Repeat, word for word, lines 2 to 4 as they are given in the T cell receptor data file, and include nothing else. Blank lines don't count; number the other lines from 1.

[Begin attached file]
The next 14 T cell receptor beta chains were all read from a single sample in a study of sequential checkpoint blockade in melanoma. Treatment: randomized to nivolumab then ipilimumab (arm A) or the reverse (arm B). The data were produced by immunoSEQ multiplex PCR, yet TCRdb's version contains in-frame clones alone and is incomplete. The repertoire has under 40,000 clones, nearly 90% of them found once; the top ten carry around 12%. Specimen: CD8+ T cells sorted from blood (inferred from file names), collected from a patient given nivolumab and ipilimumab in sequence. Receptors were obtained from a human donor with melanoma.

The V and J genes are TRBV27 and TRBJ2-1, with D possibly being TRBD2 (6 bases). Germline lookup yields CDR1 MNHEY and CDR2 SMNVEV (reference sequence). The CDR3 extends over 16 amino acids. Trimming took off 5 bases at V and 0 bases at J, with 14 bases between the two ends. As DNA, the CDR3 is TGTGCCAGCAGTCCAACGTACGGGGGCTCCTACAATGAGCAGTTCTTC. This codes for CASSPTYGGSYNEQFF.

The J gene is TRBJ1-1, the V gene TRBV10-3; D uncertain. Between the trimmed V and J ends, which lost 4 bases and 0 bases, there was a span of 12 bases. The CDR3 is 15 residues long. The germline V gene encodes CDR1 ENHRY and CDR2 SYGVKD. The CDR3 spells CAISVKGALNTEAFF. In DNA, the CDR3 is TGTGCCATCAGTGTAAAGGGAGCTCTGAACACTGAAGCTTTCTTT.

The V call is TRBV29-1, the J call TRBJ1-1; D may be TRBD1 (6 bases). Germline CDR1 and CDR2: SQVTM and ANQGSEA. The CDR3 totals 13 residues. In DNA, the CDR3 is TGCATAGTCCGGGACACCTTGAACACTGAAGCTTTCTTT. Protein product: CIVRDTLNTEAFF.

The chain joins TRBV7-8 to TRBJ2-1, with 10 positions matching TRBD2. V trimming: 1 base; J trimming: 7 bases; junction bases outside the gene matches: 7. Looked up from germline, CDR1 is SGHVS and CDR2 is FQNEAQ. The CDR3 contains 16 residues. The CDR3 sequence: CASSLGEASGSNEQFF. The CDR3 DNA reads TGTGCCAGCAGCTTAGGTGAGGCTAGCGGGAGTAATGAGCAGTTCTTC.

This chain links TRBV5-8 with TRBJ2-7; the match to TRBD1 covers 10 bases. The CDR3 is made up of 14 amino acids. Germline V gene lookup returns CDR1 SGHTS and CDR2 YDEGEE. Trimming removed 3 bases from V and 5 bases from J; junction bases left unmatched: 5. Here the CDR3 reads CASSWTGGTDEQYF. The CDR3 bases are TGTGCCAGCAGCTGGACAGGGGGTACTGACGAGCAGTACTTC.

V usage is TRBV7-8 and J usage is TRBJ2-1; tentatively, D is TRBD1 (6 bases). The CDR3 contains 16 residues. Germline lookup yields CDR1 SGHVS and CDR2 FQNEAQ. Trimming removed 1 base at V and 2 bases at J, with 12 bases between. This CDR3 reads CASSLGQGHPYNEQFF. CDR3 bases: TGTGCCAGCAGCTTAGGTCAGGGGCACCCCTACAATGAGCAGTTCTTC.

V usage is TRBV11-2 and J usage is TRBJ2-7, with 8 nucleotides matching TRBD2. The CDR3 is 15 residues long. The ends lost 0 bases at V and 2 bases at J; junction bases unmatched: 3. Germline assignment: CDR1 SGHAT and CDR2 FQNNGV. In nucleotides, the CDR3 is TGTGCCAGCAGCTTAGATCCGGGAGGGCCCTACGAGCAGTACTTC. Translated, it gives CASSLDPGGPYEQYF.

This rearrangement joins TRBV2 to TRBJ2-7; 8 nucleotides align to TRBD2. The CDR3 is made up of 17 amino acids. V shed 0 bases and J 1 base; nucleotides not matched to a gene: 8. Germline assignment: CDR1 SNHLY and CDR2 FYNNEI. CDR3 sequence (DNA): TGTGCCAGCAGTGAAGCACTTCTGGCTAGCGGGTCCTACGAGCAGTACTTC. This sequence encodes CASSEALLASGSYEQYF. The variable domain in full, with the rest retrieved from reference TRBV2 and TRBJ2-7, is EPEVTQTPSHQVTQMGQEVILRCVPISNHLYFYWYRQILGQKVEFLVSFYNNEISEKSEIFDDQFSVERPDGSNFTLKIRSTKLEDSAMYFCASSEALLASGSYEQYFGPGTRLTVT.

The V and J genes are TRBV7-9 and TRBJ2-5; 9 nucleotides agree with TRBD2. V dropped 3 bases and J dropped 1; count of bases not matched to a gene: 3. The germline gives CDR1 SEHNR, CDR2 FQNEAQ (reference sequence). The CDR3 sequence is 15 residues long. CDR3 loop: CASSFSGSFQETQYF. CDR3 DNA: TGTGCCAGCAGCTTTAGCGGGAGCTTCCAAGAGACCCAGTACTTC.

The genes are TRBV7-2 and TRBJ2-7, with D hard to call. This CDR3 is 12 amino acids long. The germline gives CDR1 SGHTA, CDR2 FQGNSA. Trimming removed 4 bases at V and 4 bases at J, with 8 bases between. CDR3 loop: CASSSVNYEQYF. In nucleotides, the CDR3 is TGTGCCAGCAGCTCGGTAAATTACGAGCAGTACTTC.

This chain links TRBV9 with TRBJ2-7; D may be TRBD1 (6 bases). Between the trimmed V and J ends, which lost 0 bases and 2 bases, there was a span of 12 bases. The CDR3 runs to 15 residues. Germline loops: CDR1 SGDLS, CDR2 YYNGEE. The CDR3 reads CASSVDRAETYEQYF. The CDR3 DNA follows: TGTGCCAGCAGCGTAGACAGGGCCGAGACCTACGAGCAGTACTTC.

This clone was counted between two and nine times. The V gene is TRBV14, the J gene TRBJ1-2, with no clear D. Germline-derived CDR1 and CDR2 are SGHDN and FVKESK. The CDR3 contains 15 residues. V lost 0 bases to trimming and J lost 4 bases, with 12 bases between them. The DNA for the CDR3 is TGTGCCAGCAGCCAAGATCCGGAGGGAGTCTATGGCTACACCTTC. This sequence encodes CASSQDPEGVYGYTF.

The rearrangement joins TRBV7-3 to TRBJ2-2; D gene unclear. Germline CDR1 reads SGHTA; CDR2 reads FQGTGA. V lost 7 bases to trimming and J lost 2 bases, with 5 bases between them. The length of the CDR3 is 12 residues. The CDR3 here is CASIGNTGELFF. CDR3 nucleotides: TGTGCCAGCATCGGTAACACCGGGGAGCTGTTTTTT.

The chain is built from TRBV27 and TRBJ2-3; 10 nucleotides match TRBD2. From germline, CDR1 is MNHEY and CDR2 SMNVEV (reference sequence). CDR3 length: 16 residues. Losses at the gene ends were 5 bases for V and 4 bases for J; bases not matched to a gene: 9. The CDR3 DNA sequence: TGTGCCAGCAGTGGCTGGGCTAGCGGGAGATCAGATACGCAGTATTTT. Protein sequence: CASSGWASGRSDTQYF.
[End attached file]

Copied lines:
The V and J genes are TRBV27 and TRBJ2-1, with D possibly being TRBD2 (6 bases). Germline lookup yields CDR1 MNHEY and CDR2 SMNVEV (reference sequence). The CDR3 extends over 16 amino acids. Trimming took off 5 bases at V and 0 bases at J, with 14 bases between the two ends. As DNA, the CDR3 is TGTGCCAGCAGTCCAACGTACGGGGGCTCCTACAATGAGCAGTTCTTC. This codes for CASSPTYGGSYNEQFF.

The J gene is TRBJ1-1, the V gene TRBV10-3; D uncertain. Between the trimmed V and J ends, which lost 4 bases and 0 bases, there was a span of 12 bases. The CDR3 is 15 residues long. The germline V gene encodes CDR1 ENHRY and CDR2 SYGVKD. The CDR3 spells CAISVKGALNTEAFF. In DNA, the CDR3 is TGTGCCATCAGTGTAAAGGGAGCTCTGAACACTGAAGCTTTCTTT.

The V call is TRBV29-1, the J call TRBJ1-1; D may be TRBD1 (6 bases). Germline CDR1 and CDR2: SQVTM and ANQGSEA. The CDR3 totals 13 residues. In DNA, the CDR3 is TGCATAGTCCGGGACACCTTGAACACTGAAGCTTTCTTT. Protein product: CIVRDTLNTEAFF.